Her second piece of advice is to stay relevant, and not only in terms of technology, but also in terms of leadership literacy. Her last instruction to the Class of 2017: “Be very aware of the leadership shadow you cast,” Segura said.
Student speaker for the graduate commencement was Benita Hayes, of Dade City, FL. After a 29-year career as a registered respiratory therapist, Hayes decided to return to school in 2014 to pursue a master’s degree in social work. She also is a 16-year breast cancer survivor and an avid supporter of bringing breast health awareness to the community.
“Each of us had factors that brought us to this present moment,” Hayes said to her fellow graduates. “For me it was my faith in God, determination and drive at the most vulnerable time in my life. You see, seven months prior to enrolling in Saint Leo, I became a military widow and a single parent to my son who by the way, graduated from Saint Leo yesterday. This along with the decision to return to school and leaving a 29-year lucrative career at the age of 50 was serious. I was driven by the need to succeed. I prayed for myself as well as my cohort. I had finally found my purpose. I knew that this is where I was supposed to be.”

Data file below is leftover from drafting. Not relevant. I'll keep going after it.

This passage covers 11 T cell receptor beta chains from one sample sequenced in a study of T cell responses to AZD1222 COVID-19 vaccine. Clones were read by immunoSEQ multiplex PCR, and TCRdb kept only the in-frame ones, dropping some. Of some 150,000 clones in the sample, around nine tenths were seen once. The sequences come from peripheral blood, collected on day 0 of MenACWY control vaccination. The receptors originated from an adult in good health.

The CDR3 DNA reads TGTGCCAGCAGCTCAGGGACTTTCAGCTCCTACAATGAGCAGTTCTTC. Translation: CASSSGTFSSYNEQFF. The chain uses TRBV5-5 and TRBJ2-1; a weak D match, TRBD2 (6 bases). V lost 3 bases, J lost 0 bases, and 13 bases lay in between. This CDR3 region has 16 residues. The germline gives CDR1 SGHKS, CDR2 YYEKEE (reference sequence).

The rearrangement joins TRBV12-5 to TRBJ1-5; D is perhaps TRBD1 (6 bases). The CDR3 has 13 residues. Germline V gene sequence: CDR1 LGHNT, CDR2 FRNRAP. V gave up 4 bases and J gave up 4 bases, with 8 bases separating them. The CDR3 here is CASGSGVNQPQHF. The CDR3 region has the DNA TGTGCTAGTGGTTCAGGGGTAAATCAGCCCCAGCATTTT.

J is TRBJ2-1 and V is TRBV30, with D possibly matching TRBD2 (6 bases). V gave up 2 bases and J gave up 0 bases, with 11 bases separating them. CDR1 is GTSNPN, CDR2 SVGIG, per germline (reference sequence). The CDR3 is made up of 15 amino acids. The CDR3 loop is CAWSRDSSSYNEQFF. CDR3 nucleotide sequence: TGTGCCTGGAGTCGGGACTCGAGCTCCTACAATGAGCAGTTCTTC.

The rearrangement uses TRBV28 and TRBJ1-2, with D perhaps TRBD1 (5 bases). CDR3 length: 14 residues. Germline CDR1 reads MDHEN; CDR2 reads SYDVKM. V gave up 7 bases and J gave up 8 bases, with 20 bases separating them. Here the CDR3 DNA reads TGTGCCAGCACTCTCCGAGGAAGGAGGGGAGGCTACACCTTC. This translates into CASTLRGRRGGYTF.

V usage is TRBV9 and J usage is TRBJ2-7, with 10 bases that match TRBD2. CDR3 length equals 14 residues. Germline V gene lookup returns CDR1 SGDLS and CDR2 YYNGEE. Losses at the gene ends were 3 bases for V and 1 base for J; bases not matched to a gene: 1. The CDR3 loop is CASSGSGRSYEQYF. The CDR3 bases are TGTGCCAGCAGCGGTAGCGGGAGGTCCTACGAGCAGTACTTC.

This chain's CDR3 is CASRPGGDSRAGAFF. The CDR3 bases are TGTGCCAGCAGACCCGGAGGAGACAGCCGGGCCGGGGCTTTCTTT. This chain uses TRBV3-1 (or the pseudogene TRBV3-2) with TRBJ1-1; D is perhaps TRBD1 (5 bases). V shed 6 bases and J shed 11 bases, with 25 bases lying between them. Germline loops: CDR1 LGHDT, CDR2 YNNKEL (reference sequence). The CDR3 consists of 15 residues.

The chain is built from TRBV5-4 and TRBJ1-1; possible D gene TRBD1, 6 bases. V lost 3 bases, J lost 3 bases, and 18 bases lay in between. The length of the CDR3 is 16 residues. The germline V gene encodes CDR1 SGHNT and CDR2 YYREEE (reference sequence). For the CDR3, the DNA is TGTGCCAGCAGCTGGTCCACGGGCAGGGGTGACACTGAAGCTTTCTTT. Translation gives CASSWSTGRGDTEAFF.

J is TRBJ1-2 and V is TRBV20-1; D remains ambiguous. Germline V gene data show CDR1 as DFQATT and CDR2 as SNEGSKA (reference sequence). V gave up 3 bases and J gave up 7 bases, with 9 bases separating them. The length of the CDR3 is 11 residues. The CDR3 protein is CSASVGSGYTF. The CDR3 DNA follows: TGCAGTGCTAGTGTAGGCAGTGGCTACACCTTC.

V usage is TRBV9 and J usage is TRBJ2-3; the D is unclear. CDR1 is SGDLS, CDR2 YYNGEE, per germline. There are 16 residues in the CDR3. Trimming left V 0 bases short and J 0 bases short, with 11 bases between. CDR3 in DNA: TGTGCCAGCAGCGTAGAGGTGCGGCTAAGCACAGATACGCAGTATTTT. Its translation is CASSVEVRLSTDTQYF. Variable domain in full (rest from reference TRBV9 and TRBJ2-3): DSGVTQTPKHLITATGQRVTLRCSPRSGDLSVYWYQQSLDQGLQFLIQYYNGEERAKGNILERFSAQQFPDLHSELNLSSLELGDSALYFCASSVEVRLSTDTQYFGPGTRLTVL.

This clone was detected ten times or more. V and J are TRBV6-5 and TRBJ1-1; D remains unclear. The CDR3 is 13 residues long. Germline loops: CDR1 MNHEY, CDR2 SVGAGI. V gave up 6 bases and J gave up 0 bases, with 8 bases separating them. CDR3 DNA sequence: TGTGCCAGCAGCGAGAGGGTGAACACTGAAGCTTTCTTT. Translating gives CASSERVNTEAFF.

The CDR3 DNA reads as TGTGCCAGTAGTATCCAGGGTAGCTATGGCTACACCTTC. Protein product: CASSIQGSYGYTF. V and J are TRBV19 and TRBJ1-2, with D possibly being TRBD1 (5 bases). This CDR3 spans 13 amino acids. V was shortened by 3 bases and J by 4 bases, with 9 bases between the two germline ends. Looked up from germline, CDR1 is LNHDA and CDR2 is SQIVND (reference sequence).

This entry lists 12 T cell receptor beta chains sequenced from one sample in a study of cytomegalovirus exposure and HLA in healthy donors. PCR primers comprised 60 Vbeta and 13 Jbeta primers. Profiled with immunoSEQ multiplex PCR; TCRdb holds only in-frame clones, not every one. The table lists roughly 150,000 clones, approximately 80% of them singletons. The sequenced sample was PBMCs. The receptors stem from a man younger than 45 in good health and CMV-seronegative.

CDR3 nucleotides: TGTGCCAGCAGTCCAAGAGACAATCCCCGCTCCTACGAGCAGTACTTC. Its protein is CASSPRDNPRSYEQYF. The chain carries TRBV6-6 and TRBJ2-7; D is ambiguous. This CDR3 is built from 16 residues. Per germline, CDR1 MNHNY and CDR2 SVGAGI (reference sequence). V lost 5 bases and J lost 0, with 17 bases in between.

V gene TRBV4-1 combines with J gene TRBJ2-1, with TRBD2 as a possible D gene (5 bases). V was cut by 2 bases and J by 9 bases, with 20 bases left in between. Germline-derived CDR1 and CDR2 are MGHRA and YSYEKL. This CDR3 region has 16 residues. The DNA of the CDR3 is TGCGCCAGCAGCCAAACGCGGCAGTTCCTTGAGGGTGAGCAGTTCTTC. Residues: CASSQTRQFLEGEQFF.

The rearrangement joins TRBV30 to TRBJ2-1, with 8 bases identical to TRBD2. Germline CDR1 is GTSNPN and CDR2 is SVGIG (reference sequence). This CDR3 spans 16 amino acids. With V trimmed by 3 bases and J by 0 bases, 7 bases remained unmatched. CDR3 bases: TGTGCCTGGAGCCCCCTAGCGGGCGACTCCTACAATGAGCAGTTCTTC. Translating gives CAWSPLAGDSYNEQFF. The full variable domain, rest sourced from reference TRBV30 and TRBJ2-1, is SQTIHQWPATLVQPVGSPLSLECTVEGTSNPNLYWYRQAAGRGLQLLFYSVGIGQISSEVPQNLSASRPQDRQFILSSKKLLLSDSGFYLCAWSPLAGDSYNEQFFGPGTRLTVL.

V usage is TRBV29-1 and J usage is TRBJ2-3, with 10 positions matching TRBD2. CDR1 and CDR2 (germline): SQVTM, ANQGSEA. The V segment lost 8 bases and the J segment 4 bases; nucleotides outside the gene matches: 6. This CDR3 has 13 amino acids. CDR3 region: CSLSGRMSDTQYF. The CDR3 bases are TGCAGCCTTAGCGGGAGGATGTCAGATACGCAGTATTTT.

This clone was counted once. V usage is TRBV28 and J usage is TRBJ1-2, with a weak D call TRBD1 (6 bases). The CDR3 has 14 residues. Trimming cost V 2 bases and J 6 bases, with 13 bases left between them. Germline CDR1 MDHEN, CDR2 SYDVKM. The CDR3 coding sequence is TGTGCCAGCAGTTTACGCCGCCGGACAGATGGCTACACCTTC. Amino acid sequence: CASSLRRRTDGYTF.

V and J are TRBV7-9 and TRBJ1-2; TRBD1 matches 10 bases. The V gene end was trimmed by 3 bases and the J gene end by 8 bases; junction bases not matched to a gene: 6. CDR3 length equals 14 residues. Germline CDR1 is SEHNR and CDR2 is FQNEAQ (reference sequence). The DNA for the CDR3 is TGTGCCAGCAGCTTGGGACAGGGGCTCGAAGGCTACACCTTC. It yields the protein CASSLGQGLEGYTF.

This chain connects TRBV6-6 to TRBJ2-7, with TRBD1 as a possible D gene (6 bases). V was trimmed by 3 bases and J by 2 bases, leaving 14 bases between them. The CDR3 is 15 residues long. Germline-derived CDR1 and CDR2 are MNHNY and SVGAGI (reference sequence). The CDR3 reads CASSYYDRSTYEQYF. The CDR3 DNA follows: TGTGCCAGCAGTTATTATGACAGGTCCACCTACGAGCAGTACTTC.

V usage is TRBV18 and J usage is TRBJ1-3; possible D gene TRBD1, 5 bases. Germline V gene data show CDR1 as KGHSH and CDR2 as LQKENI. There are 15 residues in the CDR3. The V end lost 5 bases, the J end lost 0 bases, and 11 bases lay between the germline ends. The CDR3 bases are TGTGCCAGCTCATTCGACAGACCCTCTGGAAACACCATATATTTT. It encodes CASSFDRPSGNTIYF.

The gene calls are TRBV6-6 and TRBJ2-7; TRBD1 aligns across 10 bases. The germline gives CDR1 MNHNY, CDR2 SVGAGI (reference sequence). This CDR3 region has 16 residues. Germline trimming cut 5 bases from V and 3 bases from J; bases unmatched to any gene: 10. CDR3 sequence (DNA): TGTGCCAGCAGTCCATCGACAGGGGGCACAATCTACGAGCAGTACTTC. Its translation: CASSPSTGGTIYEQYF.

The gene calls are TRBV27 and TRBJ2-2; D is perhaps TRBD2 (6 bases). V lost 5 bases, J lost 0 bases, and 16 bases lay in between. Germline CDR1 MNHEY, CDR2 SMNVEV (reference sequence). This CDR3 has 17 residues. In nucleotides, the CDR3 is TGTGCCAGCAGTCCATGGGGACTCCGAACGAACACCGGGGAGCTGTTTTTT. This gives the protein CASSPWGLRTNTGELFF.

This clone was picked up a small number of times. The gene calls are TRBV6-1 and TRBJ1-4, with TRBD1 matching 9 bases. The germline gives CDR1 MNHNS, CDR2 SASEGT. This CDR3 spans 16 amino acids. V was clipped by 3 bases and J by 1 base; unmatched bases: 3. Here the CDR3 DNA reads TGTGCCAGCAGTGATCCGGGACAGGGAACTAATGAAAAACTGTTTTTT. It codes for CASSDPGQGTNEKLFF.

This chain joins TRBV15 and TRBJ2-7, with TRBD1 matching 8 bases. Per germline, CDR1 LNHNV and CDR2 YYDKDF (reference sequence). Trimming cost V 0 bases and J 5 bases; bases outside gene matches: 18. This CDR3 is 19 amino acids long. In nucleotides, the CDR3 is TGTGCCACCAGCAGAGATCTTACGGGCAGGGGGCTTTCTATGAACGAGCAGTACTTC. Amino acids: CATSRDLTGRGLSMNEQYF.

On Saturday afternoon, more than 350 traditional undergraduates who studied at University Campus received their degrees. In addition, two associate degrees were awarded posthumously to the families of Alexis Carrera and Nicholas Jonah Cusson-Ducharm. Both passed away in 2016.
Addressing the students was alumnus and Saint Leo University Board of Trustees Chairman Dennis M. Mullen. He earned a bachelor’s degree from Saint Leo College in 1976. An active member of the alumni, he has served as a trustee over the course of 20 years, leading the board as chair from 2007 to 2009 and from 2015 to 2017.
He is the president and founder of The Mullen Group, LLC. He served as the chairman, president, and CEO of Birds Eye Foods for 10 years, during which time the company became the nation’s largest processor of frozen vegetables.